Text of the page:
Under O'Connell's proposal, when a doctor, or any tort defendant, is sued, he or she would be able to limit the risk of a huge pain-and-suffering award by offering at the outset to reimburse the plaintiff for any otherwise uncompensated medical costs and lost wages. Such an early offer would shield the defendant from pain-and-suffering liability unless the plaintiff could present especially convincing proof of recklessness or gross negligence.

    This quasi-no-fault approach would spare many injured patients from years of destitution or financial strain while they pursue the uncertain hope of a big win. It would give doctors stronger incentives to admit errors—even to apologize, which can do much to alleviate plaintiffs' psychic wounds. At the same time, pain-and-suffering awards would remain available in cases of truly gross malpractice.

    Another worthy proposal is championed by Common Good, a bipartisan law-reform group founded by Manhattan lawyer-author-civic activist Philip Howard and backed by a broad coalition of health care and legal experts. The Common Good proposal would create special health courts, with expert judges taking the place of juries, to provide patients and doctors alike with fairer, faster, cheaper, more-consistent, and more-predictable justice.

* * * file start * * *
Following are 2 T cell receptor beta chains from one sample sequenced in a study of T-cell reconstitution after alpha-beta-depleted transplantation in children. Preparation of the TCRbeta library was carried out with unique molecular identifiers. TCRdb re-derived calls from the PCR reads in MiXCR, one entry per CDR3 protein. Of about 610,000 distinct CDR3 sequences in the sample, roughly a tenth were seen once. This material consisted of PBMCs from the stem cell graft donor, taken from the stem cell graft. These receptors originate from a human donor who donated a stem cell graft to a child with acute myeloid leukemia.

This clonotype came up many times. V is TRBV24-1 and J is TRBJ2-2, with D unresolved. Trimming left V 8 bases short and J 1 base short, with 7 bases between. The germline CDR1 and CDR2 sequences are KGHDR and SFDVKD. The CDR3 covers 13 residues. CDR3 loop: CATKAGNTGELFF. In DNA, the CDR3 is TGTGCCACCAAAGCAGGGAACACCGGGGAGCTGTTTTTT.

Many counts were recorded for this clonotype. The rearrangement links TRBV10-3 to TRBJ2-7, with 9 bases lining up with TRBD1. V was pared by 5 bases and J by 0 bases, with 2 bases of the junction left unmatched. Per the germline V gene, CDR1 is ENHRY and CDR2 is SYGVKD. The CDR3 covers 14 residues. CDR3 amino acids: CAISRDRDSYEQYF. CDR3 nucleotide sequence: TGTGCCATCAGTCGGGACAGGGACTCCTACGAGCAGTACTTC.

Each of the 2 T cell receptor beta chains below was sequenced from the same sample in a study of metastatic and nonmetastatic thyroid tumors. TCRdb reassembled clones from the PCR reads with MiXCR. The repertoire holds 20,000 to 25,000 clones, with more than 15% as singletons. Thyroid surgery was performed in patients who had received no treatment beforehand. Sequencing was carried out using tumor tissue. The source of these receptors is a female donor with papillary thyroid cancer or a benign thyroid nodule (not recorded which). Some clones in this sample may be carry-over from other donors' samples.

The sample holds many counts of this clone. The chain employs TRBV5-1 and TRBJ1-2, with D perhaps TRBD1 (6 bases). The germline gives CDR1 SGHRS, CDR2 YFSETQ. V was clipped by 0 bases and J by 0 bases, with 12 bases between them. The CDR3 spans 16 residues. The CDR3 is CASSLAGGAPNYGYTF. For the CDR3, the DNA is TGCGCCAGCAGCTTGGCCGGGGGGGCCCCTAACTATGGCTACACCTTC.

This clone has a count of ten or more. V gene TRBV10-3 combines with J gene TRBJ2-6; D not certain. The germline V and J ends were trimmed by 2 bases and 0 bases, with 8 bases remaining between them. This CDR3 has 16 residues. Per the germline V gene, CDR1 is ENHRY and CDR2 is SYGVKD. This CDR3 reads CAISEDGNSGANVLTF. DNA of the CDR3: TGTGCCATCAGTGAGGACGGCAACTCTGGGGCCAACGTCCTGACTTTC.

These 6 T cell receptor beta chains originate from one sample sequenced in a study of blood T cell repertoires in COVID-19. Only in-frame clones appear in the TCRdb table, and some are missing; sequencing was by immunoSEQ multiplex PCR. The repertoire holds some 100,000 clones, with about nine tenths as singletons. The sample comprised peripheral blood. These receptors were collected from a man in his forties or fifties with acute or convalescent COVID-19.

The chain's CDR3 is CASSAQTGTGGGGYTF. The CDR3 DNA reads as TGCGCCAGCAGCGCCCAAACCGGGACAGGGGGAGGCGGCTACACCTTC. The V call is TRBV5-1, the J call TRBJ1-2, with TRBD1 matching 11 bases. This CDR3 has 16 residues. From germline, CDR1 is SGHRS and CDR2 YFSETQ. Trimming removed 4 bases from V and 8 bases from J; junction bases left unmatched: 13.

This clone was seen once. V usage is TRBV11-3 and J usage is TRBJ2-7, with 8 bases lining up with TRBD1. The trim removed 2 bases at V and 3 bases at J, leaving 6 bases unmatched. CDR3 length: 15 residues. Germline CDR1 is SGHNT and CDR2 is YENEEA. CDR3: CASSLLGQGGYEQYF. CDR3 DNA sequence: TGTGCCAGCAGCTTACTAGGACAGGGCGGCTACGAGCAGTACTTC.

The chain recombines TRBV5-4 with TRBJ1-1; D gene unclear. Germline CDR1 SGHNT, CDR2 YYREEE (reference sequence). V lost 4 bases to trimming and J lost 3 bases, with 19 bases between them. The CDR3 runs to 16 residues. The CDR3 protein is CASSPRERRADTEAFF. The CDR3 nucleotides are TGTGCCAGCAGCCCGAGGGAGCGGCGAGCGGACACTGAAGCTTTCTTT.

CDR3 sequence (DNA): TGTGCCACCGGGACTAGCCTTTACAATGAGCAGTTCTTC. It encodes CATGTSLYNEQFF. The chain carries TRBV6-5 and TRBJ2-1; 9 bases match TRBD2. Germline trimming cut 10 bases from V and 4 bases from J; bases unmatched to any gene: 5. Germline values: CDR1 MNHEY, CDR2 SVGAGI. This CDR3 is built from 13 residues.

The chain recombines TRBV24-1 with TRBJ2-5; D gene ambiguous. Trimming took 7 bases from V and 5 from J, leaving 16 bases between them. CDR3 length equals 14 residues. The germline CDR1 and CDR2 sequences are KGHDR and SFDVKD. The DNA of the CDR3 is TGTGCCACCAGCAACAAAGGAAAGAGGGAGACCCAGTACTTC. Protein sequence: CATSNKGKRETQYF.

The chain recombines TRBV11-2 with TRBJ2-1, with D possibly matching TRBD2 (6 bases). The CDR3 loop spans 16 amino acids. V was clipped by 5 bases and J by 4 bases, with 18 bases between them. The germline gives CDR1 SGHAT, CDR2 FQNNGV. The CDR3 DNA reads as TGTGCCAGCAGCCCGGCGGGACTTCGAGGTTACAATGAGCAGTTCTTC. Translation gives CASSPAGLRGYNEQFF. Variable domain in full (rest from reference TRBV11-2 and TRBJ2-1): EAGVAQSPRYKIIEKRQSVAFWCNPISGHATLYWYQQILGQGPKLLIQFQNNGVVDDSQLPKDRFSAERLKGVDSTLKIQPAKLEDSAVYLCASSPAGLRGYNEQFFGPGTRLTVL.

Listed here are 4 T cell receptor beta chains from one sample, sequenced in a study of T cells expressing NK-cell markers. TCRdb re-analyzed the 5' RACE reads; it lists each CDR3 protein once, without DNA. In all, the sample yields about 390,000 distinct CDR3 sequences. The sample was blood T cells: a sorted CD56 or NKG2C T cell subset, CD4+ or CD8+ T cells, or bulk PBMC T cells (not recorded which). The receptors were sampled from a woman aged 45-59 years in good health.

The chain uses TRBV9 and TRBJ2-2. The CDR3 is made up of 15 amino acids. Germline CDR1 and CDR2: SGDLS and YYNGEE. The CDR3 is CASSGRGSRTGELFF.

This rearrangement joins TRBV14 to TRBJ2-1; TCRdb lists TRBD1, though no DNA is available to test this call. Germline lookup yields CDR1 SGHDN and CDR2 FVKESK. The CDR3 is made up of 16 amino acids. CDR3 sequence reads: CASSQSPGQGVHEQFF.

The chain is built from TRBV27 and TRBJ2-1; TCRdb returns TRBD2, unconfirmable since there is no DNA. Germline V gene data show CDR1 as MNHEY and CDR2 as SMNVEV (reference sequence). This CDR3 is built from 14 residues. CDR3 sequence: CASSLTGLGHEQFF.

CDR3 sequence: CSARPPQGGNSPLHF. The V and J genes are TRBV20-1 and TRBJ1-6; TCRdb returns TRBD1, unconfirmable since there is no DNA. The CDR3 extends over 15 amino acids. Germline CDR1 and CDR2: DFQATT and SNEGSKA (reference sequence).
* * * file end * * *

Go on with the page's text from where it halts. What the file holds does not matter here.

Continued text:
When patients sue doctors for such things as failing to order costly CT scans for routine headaches that later turn out to be brain cancers, Howard stresses, only expert judges can reliably and predictably distinguish good from bad medical care and give doctors clear guidance on what the law requires. Such special courts should be twinned, he says, with beefed-up regulatory oversight to put incompetent doctors under scrutiny or out of business.

    "The quality of medical care today is threatened by the pervasive, unwelcome, crushing embrace of the law," as Harvard law professor Paul Weiler wrote more than a decade ago. A crudely designed damage cap is no remedy. This system needs major surgery.